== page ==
Ukraine begins work on restoring power to Crimea
About 1.9 million people have been left without electricity since late on Saturday after pylons were blown up in an apparent act of sabotage causing a blackout. The Crimean Emergencies Ministry has declared a state of emergency and has put rescue teams on high alert.
Ukrainian repair crews say most of the work is done, but didn’t say when power to Crimea would be restored, reports RIA Novosti.
On Thursday, Russian Emergency Situations Ministry sent an additional 300 mobile generators to the region to provide power for critical facilities.
Up to 500 priority facilities throughout Crimea, such as hospitals, maternity homes, schools, and kindergartens, have been left without electricity, but have been connected to reserve power stations and generators where possible.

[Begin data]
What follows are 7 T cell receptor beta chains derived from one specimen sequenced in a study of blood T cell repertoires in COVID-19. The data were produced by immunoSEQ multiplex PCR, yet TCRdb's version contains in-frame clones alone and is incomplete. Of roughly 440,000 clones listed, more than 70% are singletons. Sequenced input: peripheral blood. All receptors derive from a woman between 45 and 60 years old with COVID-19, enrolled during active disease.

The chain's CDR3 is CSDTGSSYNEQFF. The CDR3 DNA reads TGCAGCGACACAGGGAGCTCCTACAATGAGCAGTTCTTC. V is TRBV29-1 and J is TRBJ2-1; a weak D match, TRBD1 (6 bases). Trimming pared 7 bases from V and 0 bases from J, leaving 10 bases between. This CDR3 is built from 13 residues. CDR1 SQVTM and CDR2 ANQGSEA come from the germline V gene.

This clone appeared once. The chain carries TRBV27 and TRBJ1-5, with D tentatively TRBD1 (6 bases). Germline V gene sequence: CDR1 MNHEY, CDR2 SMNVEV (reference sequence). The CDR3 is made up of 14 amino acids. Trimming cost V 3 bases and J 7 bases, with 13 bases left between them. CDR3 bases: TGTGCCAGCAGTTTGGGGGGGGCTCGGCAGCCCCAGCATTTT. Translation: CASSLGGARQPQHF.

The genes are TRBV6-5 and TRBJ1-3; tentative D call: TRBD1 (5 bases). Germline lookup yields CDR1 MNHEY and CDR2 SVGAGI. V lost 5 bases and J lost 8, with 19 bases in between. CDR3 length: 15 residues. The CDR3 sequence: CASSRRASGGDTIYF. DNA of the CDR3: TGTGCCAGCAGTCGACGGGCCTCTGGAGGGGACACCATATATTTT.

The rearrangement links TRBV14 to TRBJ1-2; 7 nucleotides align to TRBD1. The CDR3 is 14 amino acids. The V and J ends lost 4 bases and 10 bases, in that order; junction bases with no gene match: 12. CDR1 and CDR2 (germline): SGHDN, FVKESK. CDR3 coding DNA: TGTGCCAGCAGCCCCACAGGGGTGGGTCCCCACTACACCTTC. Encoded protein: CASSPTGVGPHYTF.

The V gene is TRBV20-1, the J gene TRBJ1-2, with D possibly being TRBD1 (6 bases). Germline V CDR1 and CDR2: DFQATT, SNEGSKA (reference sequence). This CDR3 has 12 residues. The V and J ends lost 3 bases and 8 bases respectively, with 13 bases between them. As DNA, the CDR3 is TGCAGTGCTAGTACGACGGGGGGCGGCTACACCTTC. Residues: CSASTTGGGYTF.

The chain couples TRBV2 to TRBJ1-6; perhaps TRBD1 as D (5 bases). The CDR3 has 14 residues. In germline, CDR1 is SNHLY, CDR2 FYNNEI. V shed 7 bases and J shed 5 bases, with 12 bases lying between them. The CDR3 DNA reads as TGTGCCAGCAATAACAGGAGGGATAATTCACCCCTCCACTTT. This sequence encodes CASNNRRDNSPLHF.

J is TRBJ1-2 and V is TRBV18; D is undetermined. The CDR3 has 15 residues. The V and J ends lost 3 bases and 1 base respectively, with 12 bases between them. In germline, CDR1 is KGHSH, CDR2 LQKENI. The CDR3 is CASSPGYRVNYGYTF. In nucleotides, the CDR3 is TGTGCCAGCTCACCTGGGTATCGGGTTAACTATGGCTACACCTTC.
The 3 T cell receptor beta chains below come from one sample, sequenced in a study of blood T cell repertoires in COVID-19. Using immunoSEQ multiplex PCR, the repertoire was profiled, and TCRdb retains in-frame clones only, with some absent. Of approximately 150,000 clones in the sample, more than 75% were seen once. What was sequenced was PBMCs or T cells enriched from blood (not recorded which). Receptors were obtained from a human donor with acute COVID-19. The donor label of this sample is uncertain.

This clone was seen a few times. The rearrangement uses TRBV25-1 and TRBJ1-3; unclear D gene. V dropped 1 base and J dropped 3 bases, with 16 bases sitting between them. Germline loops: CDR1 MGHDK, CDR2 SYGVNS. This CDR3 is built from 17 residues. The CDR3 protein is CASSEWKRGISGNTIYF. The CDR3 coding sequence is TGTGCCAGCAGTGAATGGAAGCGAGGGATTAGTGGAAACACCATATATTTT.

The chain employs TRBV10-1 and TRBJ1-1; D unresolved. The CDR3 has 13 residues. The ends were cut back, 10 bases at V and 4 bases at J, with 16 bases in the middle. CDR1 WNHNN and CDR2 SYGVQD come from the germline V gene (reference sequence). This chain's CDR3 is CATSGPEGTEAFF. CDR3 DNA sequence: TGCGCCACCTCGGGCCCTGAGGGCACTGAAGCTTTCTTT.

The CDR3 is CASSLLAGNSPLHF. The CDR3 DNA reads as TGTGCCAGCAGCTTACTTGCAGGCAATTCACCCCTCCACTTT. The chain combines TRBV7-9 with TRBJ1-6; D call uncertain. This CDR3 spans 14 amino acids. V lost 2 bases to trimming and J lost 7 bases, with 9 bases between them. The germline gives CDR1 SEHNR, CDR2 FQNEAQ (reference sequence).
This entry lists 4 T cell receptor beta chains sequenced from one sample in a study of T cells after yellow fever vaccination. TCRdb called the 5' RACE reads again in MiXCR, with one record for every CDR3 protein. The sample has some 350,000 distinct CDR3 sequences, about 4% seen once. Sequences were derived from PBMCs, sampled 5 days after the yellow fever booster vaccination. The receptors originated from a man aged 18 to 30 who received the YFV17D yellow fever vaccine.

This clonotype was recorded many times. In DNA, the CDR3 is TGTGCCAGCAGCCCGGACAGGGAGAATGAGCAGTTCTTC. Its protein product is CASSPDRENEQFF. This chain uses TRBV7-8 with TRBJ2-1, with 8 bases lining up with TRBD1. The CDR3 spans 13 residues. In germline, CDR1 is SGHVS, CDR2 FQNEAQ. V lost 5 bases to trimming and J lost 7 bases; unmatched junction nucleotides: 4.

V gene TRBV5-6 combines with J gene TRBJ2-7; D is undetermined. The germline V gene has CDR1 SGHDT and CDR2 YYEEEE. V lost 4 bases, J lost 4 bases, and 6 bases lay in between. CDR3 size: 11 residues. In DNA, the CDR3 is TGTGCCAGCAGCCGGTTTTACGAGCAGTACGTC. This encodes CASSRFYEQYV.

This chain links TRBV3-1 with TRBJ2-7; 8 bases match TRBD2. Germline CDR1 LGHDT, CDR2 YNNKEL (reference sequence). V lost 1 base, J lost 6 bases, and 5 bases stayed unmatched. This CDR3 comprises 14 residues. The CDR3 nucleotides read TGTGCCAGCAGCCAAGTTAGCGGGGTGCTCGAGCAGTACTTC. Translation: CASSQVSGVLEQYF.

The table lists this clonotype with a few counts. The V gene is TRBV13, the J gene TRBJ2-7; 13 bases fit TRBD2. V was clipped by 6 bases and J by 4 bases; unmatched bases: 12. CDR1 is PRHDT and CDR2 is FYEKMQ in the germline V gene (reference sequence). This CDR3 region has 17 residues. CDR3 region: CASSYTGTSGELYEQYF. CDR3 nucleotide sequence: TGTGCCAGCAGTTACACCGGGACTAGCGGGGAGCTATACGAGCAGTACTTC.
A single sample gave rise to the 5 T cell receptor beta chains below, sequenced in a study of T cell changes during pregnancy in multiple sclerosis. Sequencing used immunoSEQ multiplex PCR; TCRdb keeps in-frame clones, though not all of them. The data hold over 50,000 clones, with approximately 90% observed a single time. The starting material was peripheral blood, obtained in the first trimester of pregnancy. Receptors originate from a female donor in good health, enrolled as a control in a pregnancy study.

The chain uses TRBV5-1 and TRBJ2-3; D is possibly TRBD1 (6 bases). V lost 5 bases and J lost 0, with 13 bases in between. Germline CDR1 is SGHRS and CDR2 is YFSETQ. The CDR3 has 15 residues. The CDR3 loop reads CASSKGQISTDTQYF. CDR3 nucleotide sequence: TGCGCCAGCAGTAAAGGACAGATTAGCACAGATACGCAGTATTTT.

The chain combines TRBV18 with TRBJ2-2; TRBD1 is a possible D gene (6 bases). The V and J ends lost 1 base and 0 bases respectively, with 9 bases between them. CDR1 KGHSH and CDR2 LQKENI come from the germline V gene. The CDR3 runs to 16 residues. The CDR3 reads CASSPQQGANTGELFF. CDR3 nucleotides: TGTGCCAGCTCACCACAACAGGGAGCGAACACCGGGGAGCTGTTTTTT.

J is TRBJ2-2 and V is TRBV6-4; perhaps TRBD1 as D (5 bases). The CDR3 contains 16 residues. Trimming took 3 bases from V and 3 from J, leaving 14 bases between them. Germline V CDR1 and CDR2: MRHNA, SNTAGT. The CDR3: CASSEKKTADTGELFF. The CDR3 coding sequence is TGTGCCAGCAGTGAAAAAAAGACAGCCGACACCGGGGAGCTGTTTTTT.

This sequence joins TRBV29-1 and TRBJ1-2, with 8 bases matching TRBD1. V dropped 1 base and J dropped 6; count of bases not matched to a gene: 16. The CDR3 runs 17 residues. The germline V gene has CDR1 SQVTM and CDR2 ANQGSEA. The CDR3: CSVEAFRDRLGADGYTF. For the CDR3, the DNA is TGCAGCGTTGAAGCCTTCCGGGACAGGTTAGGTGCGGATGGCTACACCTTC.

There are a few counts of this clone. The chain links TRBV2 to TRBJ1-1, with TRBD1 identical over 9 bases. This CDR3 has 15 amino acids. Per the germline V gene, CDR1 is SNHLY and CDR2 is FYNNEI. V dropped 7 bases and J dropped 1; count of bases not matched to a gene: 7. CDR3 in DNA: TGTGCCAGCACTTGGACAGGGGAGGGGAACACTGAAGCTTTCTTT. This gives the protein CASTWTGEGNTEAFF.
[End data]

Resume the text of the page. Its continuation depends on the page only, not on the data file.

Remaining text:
Earlier this week, Russian Energy Minister Aleksandr Novak accused Ukraine of not repairing the sabotaged power lines for “political reasons”. He warned that in response, Moscow could cut off coal supplies to Ukrainian power stations.
Crimea gets about 70 percent of its energy from Ukraine. Russia is building a power bridge from the mainland to Crimea, to cut the peninsula’s dependence on Kiev. The bridge is planned to be constructed in two stages.
On Wednesday, Russian President Vladimir Putin ordered the completion of the first stage by December 20. It will provide Crimea with 400 MW of power. The second stage will increase the power to 800-840 MW and is scheduled to be finished next summer. Crimea consumes 1,000 MW per day, according to the Russian Energy Ministry.